5. Stir vigorously for 2 minutes to aerate. The yeast needs this for healthy growth.

  6. Check the temperature with your floating thermometer. If it is below 20° C., add hot water to make up 23 litres, if above 30° add cold water to make up 23 litres. 

  7. Sprinkle yeast evenly over the surface*. Do not stir in.

  8. Seal the lid and attach an air lock. Try to maintain the temperature until fermentation begins.

  9. After fermentation begins***(usually 24 - 48 hours.), move to a cooler room at 18° - 20°C. to continue the fermentation.

Day 6

 

  1. Siphon wine into a clean and sanitized carboy.

  2. Top up to within 3 inches of the top with cold water.

  3. Attach the air lock, making sure to half full it with cold water.

Day 20

 

  1. Check Specific Gravity, it should be between .990 and 1.000. If not let stand for 3 or 4 more days then check again.

  2. Siphon wine off sediment into the brewing bucket.

  3. Add the day 20 additive packets (usually potassium sorbate, metabisulphite and finings.) 

  4. Stir for 2 minutes to drive off CO2 gas. THIS IS IMPORTANT. All young wines contain a lot of dissolved CO2 gas. If you don't drive off this gas it will give your wine a sharp taste and can make it hard to clear.

  5. Clean the carboy and siphon the wine back into it.

  6. Top up to within 3" from the top with cool pre-boiled water. 

  7. Stir or shake on and off 3 or 4 times a day for the next 2 days to make sure you drive off all of the CO2 gas.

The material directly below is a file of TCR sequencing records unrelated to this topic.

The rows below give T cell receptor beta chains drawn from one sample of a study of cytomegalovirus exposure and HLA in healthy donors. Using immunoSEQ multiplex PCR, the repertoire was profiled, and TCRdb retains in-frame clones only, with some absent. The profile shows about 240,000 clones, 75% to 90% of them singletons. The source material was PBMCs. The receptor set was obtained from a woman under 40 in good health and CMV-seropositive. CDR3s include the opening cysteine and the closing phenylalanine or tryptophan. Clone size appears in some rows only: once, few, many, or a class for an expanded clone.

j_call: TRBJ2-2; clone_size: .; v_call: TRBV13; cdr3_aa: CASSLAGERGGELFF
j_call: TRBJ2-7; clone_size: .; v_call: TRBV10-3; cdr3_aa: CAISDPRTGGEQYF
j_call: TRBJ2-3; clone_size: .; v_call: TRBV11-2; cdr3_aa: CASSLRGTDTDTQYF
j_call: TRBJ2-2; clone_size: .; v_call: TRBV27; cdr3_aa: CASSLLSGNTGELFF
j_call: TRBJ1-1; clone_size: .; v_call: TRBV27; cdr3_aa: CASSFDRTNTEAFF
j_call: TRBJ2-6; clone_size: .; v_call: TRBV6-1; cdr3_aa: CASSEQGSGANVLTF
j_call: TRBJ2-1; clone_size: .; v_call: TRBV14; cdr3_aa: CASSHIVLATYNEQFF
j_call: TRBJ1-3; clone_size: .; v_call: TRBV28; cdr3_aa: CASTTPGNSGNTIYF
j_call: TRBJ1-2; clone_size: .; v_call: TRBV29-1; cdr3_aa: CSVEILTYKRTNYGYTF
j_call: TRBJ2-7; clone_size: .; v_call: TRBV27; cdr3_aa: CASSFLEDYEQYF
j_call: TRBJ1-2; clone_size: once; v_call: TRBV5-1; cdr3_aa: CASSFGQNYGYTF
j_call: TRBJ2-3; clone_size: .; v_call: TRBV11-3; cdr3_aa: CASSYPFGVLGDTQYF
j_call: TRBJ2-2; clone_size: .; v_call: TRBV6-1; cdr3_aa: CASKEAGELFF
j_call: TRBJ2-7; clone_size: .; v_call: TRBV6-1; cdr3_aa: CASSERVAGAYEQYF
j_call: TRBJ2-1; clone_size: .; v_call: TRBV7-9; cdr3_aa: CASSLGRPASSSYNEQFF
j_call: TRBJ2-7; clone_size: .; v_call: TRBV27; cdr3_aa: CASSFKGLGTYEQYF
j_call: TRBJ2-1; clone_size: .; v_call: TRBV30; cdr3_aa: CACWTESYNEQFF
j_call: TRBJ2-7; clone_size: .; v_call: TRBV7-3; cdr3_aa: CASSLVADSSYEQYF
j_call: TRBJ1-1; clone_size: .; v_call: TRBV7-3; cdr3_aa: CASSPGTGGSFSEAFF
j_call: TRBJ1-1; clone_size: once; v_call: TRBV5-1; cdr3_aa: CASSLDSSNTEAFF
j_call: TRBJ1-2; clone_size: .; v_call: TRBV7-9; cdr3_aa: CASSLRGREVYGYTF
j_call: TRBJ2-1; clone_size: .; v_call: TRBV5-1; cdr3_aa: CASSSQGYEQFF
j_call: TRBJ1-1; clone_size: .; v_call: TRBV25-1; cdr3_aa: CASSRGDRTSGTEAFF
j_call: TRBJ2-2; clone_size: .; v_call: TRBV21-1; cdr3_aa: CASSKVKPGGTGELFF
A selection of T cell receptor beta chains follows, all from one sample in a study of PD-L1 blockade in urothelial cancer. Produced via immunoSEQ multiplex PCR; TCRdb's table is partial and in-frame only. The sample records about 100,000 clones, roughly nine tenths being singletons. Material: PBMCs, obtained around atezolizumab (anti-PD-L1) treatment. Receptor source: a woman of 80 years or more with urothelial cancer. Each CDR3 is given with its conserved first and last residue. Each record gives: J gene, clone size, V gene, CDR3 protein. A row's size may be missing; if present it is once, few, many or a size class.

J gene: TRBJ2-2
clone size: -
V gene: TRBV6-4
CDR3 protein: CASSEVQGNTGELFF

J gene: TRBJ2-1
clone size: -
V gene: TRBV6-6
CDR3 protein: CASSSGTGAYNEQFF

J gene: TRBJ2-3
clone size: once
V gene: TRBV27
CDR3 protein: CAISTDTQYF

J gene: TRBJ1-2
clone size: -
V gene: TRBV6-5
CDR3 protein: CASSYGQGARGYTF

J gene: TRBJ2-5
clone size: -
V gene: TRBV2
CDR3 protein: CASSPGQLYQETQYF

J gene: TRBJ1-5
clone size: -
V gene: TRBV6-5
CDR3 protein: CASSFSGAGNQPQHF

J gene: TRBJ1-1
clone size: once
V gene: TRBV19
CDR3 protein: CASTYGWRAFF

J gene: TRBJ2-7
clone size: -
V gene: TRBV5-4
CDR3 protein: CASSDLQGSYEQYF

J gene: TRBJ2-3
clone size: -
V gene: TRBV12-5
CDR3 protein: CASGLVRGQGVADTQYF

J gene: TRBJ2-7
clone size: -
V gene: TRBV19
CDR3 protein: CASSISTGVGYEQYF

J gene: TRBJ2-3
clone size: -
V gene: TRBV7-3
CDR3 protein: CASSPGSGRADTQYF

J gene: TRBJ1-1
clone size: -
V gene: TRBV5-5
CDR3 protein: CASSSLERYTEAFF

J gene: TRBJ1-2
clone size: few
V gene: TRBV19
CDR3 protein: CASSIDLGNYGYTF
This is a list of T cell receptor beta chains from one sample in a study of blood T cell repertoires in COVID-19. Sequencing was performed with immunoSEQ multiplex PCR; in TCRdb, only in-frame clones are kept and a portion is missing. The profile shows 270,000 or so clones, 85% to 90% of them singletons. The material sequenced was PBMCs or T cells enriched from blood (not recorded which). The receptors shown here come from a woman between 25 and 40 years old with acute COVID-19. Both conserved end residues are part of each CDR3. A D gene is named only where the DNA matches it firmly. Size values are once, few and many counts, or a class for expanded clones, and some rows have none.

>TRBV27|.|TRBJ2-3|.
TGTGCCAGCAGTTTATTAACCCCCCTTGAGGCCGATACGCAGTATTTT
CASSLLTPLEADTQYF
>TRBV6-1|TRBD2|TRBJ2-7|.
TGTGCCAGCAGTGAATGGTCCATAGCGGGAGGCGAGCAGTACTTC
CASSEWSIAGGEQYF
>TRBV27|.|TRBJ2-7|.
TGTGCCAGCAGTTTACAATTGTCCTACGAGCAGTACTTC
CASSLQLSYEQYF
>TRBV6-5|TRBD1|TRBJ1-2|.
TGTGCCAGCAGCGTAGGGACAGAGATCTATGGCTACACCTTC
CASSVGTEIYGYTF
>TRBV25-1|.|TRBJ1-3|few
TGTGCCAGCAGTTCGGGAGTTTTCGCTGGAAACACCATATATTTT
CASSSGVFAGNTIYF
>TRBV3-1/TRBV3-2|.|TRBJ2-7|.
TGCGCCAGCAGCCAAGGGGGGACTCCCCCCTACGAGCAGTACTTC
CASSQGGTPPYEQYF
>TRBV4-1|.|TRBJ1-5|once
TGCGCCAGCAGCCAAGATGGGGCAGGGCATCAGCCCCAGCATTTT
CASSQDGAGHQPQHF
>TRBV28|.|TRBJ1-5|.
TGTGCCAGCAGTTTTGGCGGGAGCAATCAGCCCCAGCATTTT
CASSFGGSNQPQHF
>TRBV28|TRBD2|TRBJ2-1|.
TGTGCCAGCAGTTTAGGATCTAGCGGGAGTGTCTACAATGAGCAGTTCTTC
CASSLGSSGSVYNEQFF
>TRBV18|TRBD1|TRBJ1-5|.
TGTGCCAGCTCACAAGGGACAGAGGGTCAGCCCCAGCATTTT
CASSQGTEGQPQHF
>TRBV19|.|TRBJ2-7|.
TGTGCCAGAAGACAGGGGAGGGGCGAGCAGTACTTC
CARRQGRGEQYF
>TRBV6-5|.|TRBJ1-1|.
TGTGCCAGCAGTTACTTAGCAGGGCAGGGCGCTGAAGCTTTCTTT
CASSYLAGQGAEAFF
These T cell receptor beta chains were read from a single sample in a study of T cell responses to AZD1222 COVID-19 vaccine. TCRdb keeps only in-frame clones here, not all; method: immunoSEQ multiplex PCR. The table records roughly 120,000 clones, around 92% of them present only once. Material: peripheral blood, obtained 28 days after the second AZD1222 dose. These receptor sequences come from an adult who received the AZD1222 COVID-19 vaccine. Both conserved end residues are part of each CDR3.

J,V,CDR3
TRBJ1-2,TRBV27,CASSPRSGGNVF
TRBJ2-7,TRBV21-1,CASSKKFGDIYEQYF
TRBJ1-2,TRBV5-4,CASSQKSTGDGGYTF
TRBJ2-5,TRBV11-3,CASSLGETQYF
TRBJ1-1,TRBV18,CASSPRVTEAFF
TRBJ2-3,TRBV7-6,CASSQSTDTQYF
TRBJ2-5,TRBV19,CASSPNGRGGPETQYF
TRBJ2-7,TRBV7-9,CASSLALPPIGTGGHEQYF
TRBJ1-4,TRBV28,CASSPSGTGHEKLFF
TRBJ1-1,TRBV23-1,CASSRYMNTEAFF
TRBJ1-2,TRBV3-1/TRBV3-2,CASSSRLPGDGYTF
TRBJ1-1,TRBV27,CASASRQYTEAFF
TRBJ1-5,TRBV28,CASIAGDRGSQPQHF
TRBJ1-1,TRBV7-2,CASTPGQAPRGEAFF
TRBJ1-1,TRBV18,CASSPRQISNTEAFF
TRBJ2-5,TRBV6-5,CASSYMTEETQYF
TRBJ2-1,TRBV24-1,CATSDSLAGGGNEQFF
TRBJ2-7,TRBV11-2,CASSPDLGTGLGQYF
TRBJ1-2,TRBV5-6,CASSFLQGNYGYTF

8. Place in a cool room. Raise the carboy on a table so you won't have to disturb it for the next step.

Day 28

 

Your wine should be clear****. Carefully siphon it off the sediment into your bucket. Try not to disturb any sediment when you do this. Crush 2 Campden tablets and dissolve them in 1/2 cup of warm water. Add to wine and gently stir. Rinse your carboy and siphon the wine back into it. Let stand in a cool place for 2 days.

Taste your wine. If it is too dry you can add wine conditioner to sweeten. You can also filter your wine if you wish. This will give your wine a professional appearance. We have wine filters available for rent. Bottle your wine in clean sanitized bottles. You can use cork finished or screw tops. Ask us for advice when you are ready to bottle. 4-week wines reach there peak after about 6 months of aging, but can be enjoyed right away.

*You can also rehydrate the yeast as per instructions on the yeast package. This will give better results, but you must follow the instructions exactly as stated.
**Some people prefer to use distilled or filtered water. If you decide to do this, you will be rewarded with a better quality wine.
***You will know fermentation has begun by the bubbling action in your air lock. If you do not see any bubbling after 48 hours, remove the lid and check for foam or bubbles breaking on the surface of your mixture.
****If your wine is not clear do not bottle. Wait for another week. If it is still not clear after the extra week, ask us for advice. To check for clarity, siphon a small amount of wine from your carboy into a wine glass. There should be no cloudiness or haze.